For Immediate Release
For more information:
Karen Feridun, Berks Gas Truth, 610-678-7726
Tracy Carluccio, Delaware Riverkeeper Network, 215-369-1188 x 104
Sam Bernhardt, Food & Water Watch, 267-428-1903
DEP Declares Drought Watch in 27 Counties; PA Against Fracking Asks, “Why Are You Still Allowing Drilling?”
New Infographic Shows Overlap of Drilling and Drought
Harrisburg, Pa: Last week’s declaration of a drought watch in 27 counties announced by the Department of Environmental Protection begs the question of how the Wolf administration can justify the use of millions of gallons of water per day for fracking when drinking water may be in short supply. Pennsylvanians Against Fracking compared the counties included in the watch and found that they are all counties in which drilling has occurred or are in proximity of them. Several key findings below are summarized on a new infographic the coalition has created.
- Of the 27 counties, 18 (Bradford, Cambria, Clinton, Columbia, Indiana, Lackawanna, Lawrence, Luzerne, Lycoming, McKean, Mercer, Potter, Sullivan, Susquehanna, Tioga, Wayne, Westmoreland, and Wyoming) are among the counties where conventional or unconventional drilling operations have occurred since 2003.
- 15 of the 18 (Bradford, Cambria, Clinton, Columbia, Indiana, Lackawanna, Luzerne, Lycoming, McKean, Potter, Sullivan, Susquehanna, Tioga, Wayne, and Wyoming) are in the Susquehanna River Basin.
- The remaining 9 counties (Berks, Carbon, Monroe, Montour, Northumberland, Pike, Schuylkill, Snyder, and Union) are in proximity of the other 18 and are all at least partially in the Susquehanna River Basin.
- Of the 40,893 conventional and unconventional wells drilled since 2003, 17,114 or 42% are in counties under the drought watch.
- Of the 31,863 conventional wells drilled since 2003, 11,772 or 37% are in counties under the drought watch.
- Of the 9,030 unconventional wells drilled since 2003, 5,342 or 59% are in counties under the drought watch.
- Six counties (Bradford, Washington, Susquehanna, Lycoming, Green, and Tioga) account for 71% of unconventional wells. Four of the six (Bradford, Susquehanna, Lycoming, and Tioga) are under the drought watch.
- Five counties (McKean, Warren, Armstrong, Indiana, and Westmoreland) account for 50% of conventional wells. Three of the six (McKean, Indiana, and Westmoreland) are under the drought watch.
- From March 24th, the day the drought watch was put into effect, until April 1, the DEP has issued 50 drilling permits; 18 [Bradford (5), Clearfield (1), Elk (6), Lawrence (3), Lycoming (1), McKean (1), Potter (1)] were issued in counties on the watch list.
The day after the drought watch was declared, National Geographic ran a story called, “Water Use for Fracking Has Skyrocketed, USGS Data Show.” It is the latest in a growing number of reports that look at water use. Last year, Ceres’ report Hydraulic Fracturing & Water Stress: Water Demand by the Numbers found that nearly half of oil and gas wells in the United States are in areas experiencing high or extremely high water stress.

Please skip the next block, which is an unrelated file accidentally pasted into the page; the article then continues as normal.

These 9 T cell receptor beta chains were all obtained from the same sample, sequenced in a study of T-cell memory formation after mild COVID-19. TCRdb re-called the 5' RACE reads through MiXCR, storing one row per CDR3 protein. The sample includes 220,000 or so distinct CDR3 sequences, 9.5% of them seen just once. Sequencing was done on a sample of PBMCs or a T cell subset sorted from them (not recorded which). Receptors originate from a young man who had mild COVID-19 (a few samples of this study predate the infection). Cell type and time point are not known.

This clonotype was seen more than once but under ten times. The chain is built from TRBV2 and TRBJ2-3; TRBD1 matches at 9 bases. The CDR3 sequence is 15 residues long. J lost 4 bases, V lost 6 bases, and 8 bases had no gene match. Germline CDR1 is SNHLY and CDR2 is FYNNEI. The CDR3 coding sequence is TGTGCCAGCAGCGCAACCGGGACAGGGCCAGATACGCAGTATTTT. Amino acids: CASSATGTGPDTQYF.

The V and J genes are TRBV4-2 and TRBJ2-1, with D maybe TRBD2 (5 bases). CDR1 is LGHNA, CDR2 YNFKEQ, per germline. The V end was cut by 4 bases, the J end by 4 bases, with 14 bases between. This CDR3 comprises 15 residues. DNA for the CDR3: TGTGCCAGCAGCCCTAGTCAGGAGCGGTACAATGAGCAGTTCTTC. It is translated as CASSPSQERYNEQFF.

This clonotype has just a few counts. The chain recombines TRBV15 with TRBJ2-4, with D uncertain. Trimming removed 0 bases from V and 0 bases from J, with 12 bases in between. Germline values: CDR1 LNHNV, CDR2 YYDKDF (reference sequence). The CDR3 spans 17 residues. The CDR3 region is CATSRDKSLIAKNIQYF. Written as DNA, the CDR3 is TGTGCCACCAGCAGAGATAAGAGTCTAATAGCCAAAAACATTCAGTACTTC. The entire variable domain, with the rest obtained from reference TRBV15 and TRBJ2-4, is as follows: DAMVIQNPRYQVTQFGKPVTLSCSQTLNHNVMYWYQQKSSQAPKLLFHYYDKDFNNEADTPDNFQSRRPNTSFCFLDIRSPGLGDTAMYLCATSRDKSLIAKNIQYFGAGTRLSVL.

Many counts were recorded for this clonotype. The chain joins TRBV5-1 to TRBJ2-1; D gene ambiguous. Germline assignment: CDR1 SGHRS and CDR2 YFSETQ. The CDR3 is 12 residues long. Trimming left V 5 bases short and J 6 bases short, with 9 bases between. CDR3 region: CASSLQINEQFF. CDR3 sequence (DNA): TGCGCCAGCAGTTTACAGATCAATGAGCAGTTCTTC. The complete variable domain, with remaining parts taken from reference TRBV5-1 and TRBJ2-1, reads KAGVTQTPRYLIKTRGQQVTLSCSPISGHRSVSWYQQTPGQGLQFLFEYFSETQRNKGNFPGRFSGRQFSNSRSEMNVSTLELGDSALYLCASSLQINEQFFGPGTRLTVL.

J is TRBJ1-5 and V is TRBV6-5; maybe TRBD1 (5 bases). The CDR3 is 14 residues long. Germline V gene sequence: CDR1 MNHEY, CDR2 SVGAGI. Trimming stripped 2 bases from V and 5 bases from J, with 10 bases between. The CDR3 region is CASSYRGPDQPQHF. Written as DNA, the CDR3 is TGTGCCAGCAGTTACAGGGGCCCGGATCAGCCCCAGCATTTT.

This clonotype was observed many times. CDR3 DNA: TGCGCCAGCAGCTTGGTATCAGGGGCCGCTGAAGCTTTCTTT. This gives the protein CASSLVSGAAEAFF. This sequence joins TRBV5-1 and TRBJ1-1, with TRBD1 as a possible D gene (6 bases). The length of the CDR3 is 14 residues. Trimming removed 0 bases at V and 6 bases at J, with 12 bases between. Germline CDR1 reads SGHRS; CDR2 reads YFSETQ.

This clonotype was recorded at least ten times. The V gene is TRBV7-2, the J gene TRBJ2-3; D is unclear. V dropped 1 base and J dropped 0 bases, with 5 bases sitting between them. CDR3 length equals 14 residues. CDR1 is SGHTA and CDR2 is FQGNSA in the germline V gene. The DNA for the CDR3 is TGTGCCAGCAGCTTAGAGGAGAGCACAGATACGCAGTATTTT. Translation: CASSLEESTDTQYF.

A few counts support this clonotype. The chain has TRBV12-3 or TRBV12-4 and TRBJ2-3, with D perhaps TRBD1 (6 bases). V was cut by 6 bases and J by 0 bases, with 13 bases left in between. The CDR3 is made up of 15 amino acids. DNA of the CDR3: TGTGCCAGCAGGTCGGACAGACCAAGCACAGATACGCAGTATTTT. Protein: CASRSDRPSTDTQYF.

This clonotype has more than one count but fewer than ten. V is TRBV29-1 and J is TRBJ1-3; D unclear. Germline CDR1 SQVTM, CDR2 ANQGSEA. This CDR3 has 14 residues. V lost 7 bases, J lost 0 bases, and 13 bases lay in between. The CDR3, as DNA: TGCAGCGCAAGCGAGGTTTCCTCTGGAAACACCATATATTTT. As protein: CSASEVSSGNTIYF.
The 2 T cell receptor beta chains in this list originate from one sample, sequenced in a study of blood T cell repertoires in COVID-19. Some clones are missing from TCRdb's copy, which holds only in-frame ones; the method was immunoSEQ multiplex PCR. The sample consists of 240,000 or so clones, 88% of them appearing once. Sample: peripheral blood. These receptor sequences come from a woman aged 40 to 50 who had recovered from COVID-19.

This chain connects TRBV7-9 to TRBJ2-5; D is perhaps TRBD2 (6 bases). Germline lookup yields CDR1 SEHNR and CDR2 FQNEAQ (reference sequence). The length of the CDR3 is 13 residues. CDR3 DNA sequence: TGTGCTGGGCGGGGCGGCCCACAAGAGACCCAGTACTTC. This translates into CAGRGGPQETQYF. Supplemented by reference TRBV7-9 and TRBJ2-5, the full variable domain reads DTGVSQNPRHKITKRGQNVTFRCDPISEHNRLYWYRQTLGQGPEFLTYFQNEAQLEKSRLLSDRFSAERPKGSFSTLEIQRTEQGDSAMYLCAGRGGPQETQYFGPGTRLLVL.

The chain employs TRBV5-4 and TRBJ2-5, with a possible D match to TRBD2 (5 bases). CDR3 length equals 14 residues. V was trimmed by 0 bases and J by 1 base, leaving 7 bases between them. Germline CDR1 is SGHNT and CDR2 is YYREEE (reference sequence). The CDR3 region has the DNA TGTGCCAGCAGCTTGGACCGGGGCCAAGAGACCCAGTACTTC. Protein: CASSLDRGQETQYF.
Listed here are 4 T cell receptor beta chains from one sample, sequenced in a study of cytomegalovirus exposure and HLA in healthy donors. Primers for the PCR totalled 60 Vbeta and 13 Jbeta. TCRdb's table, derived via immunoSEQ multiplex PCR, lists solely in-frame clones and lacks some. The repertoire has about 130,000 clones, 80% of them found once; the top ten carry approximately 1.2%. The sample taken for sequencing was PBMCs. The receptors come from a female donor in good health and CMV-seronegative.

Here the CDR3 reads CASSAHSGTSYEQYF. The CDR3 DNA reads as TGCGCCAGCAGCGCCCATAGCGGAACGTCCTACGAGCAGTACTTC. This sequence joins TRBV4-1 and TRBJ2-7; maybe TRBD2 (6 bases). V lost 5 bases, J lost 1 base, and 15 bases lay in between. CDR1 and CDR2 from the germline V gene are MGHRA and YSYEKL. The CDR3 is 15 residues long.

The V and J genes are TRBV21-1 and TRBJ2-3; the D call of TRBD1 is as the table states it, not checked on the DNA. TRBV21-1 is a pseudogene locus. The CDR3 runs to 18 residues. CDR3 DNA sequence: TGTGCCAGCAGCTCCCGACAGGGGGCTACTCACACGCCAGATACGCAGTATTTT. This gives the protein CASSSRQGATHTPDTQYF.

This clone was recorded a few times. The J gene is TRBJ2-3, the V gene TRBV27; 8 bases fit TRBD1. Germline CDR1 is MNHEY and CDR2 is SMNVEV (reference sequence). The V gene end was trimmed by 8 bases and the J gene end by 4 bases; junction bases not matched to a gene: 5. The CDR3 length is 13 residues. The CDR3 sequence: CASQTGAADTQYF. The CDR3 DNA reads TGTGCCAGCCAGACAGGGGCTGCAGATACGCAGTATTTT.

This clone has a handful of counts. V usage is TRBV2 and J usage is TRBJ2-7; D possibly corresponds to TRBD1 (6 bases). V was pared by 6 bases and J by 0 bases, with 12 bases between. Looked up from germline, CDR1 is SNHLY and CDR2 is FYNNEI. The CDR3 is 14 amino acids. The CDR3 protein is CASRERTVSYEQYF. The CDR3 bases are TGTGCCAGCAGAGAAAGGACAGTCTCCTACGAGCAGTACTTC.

Using data from FracFocus reports acquired by SkyTruth, the Environment America Research and Policy Center extrapolated data on water use to conclude that 30 billion gallons of water were used for drilling across Pennsylvania between 2005 and 2013.[iii]
“In reviewing the drought watch list, we saw the names of many of the counties we know have been hit over and over by drilling operations. Many of them are counties that sit in the Susquehanna River Basin where massive water withdrawals are commonplace. We question the wisdom of allowing depletive drilling operations when drinking water supplies are low. We’re also reminded that no studies were done in Pennsylvania before unconventional drilling began to understand impacts of fracking on our water supply,” said Karen Feridun, Founder of Berks Gas Truth, a PA Against Fracking steering committee member.
“Drinking water is at risk as long as drilling continues because the fresh water used to drill gas wells is consumed and never returned to its source. The enormous volume the drilling industry depletes is either lost deep underground when a well is fracked or turned into a toxic pollutant. If rainfall deficits continue, groundwater levels will continue to fall. Pennsylvania should be pro-active and put the industry on notice that the priority is drinking water and the health of our waterways, and drilling must take a back seat,” said Tracy Carluccio, Deputy Director of Delaware Riverkeeper Network, a PA Against Fracking steering committee member.
Pennsylvanians Against Fracking is a statewide coalition of organizations, institutions, and businesses calling for a halt to fracking in the Commonwealth.
Learn more about Pennsylvanians Against Fracking at paagainstfracking.org.
[i] Data on counties under drought watch, well counts, and permit information are taken from DEP data. http://www.depweb.state.pa.us/
[ii] The list of counties in the Susquehanna River Basin was taken from the Susquehanna River Basin Commission’s website, http://www.srbc.net/pubinfo/docs/SRB%20General%205_13%20Updated.pdf
[iii] Fracking by the Numbers: Key Impacts of Dirty Drilling at the State and National Level, Environmental America Research and Policy Center, 2013, p. 23.